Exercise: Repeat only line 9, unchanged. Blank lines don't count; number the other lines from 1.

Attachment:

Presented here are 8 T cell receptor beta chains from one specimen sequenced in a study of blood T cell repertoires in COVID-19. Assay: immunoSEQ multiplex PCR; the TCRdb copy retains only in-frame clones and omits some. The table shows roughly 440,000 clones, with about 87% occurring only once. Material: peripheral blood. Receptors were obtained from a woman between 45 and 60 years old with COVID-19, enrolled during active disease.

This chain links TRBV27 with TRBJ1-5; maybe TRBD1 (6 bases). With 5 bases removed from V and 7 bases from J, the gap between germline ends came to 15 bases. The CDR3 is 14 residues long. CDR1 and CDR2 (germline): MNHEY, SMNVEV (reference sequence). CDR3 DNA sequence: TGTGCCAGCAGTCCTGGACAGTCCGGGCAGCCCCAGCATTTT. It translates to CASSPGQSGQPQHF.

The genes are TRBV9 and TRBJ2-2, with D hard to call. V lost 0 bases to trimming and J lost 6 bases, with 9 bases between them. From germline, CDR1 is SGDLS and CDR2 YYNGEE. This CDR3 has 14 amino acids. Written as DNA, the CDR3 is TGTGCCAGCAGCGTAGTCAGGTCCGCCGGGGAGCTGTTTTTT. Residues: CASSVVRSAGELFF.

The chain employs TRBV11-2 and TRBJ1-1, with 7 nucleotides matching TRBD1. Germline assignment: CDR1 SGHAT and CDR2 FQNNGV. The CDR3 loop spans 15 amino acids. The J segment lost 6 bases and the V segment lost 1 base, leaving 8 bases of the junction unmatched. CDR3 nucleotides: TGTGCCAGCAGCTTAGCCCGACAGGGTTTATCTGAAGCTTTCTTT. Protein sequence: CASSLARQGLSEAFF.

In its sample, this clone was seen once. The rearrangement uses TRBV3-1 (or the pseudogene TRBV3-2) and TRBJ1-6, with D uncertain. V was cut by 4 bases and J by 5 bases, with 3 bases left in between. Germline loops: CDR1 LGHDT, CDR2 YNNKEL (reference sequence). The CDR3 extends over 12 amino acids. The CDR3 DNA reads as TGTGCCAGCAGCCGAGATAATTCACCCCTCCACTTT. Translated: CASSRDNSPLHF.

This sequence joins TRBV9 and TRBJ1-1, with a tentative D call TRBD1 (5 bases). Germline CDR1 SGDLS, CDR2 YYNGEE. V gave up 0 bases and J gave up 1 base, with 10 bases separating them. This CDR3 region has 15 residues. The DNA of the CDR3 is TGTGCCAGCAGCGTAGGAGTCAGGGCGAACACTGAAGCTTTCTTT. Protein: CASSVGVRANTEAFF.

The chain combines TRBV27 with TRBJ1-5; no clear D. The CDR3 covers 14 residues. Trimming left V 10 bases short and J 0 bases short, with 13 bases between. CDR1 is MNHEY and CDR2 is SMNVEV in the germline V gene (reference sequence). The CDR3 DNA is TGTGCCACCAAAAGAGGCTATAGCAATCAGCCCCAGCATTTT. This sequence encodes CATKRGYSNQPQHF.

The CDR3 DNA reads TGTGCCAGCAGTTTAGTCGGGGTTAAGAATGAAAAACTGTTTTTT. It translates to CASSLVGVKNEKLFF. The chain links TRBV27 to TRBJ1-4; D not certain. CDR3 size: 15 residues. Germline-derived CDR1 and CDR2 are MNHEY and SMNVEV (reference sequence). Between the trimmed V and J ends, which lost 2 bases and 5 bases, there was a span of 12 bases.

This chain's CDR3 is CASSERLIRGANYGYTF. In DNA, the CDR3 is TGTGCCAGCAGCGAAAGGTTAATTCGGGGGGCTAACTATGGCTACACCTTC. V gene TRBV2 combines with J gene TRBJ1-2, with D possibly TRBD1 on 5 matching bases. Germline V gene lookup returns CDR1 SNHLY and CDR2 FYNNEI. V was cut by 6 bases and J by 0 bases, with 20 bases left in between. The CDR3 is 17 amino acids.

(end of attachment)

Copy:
This chain's CDR3 is CASSERLIRGANYGYTF. In DNA, the CDR3 is TGTGCCAGCAGCGAAAGGTTAATTCGGGGGGCTAACTATGGCTACACCTTC. V gene TRBV2 combines with J gene TRBJ1-2, with D possibly TRBD1 on 5 matching bases. Germline V gene lookup returns CDR1 SNHLY and CDR2 FYNNEI. V was cut by 6 bases and J by 0 bases, with 20 bases left in between. The CDR3 is 17 amino acids.